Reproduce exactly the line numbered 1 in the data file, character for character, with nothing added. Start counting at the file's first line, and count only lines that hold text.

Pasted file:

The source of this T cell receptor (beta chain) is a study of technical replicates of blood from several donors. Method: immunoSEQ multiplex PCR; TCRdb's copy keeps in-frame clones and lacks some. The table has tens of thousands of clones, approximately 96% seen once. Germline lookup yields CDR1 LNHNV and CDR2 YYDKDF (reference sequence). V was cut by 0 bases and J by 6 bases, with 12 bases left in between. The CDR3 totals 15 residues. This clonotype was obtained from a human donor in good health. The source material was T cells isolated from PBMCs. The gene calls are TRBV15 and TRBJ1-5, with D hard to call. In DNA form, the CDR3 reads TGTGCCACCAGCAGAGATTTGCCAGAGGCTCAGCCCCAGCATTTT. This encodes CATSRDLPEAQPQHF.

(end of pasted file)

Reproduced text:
The source of this T cell receptor (beta chain) is a study of technical replicates of blood from several donors. Method: immunoSEQ multiplex PCR; TCRdb's copy keeps in-frame clones and lacks some. The table has tens of thousands of clones, approximately 96% seen once. Germline lookup yields CDR1 LNHNV and CDR2 YYDKDF (reference sequence). V was cut by 0 bases and J by 6 bases, with 12 bases left in between. The CDR3 totals 15 residues. This clonotype was obtained from a human donor in good health. The source material was T cells isolated from PBMCs. The gene calls are TRBV15 and TRBJ1-5, with D hard to call. In DNA form, the CDR3 reads TGTGCCACCAGCAGAGATTTGCCAGAGGCTCAGCCCCAGCATTTT. This encodes CATSRDLPEAQPQHF.